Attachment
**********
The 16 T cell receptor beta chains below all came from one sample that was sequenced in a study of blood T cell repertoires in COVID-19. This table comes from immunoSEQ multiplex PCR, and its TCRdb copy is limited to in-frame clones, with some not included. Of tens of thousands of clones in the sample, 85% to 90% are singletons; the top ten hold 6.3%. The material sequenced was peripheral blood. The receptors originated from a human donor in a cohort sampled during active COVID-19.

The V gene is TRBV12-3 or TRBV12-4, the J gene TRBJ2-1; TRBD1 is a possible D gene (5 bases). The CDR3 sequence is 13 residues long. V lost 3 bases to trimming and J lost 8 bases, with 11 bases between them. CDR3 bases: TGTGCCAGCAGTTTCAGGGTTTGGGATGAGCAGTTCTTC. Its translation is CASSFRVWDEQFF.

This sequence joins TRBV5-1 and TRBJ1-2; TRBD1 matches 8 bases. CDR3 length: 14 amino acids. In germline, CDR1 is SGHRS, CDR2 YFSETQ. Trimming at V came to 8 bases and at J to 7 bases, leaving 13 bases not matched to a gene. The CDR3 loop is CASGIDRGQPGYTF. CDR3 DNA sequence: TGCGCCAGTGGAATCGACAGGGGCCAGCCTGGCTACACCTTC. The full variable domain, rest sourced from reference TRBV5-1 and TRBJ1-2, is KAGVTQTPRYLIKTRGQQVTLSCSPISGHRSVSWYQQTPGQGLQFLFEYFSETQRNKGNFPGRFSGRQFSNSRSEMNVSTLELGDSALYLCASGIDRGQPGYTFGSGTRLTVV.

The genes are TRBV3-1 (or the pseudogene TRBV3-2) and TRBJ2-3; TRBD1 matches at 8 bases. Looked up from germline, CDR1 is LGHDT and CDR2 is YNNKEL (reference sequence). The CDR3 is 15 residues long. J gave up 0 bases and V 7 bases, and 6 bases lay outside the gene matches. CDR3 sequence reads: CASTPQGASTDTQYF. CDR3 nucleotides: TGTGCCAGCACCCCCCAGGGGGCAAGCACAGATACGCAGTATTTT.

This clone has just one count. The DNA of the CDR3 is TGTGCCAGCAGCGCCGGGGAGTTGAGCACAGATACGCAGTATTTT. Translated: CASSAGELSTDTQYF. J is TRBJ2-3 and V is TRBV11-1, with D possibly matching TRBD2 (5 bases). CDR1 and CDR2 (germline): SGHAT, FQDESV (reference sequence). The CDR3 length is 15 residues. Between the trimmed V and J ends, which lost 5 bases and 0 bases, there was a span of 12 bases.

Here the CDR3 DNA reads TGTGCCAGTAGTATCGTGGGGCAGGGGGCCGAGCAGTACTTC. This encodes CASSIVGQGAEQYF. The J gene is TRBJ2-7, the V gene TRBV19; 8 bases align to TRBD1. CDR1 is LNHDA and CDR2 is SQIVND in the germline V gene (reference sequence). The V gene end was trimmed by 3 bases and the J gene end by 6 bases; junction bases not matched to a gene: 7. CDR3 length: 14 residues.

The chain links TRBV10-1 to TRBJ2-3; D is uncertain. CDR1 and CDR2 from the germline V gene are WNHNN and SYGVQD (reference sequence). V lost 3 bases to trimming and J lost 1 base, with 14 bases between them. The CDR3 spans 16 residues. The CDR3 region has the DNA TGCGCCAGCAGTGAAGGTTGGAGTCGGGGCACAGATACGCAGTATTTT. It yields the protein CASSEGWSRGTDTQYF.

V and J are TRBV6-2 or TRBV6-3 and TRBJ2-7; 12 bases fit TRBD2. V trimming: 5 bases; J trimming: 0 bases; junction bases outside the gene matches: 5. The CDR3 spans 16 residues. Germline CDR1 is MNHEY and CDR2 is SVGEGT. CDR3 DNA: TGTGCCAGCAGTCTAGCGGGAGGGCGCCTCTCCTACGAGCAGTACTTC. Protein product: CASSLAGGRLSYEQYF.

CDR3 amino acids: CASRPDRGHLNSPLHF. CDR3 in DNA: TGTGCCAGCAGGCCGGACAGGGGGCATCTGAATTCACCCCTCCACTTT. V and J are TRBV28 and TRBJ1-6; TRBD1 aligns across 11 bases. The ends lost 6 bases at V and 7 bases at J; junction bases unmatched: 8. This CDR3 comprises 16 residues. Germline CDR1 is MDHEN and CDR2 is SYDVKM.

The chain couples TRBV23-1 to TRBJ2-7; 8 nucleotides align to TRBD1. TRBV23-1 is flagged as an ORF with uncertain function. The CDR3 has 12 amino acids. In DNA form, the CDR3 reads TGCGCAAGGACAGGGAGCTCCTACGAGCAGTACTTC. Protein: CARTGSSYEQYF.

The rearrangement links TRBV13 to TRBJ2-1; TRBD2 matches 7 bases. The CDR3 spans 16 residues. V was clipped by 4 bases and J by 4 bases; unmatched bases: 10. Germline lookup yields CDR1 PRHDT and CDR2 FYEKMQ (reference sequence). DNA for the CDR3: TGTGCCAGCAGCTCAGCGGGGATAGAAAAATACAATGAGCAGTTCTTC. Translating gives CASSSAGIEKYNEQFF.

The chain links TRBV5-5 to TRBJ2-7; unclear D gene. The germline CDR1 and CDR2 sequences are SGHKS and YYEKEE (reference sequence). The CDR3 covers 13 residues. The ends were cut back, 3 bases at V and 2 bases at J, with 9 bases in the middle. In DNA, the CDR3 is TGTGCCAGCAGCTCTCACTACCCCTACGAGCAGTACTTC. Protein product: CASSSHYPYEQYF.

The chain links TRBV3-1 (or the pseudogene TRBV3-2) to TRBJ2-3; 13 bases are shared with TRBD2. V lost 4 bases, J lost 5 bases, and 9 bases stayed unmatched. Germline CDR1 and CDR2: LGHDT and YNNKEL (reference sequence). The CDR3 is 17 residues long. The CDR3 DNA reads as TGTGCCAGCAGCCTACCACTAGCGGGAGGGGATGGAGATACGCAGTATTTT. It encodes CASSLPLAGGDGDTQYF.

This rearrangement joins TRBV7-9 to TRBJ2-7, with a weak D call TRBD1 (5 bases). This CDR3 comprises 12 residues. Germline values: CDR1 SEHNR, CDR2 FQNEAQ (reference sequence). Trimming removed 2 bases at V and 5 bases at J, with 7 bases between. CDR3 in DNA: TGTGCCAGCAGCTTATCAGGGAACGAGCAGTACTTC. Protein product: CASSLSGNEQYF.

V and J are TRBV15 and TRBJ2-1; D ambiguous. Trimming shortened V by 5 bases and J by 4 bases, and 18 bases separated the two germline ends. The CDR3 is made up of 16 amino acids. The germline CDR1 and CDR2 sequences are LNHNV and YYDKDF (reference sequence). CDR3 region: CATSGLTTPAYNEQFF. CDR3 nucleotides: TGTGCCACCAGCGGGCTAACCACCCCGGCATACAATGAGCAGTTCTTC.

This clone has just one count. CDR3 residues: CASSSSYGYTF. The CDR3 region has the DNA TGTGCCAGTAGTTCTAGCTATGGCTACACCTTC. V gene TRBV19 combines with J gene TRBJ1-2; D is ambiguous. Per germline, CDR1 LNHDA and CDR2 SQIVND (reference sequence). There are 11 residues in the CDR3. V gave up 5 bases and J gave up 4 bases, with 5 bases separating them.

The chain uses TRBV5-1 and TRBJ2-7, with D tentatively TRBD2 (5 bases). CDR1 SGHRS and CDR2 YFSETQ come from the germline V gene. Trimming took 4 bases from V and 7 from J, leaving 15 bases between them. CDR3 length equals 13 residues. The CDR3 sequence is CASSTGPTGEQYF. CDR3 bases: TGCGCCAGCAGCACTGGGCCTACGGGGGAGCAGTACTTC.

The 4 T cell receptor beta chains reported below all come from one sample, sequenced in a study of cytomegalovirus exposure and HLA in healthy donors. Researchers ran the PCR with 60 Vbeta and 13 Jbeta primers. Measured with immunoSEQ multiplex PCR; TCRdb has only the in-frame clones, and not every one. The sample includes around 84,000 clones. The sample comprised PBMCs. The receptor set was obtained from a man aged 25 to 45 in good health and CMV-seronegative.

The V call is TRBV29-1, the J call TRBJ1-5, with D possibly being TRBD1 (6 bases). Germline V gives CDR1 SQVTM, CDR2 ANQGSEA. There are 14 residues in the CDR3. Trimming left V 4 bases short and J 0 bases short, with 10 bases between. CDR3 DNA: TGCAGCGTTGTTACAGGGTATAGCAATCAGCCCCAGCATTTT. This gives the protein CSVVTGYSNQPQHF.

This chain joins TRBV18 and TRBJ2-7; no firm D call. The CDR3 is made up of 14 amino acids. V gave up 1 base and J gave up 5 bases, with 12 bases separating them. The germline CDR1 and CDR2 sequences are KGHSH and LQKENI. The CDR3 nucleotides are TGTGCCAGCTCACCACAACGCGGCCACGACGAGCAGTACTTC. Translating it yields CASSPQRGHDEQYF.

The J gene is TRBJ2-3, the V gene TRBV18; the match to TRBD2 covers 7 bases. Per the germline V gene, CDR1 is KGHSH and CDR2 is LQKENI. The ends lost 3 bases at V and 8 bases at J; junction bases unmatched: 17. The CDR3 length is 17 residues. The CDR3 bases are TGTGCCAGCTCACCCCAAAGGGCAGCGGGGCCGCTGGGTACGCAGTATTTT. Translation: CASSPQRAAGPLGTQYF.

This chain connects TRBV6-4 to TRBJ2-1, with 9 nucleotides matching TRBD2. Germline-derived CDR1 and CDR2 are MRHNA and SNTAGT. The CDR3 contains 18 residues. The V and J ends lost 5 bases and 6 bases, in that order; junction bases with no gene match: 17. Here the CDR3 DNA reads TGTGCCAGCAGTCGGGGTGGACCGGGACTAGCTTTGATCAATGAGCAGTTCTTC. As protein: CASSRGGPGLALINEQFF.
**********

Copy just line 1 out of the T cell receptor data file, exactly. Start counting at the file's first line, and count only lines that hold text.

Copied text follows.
The 16 T cell receptor beta chains below all came from one sample that was sequenced in a study of blood T cell repertoires in COVID-19. This table comes from immunoSEQ multiplex PCR, and its TCRdb copy is limited to in-frame clones, with some not included. Of tens of thousands of clones in the sample, 85% to 90% are singletons; the top ten hold 6.3%. The material sequenced was peripheral blood. The receptors originated from a human donor in a cohort sampled during active COVID-19.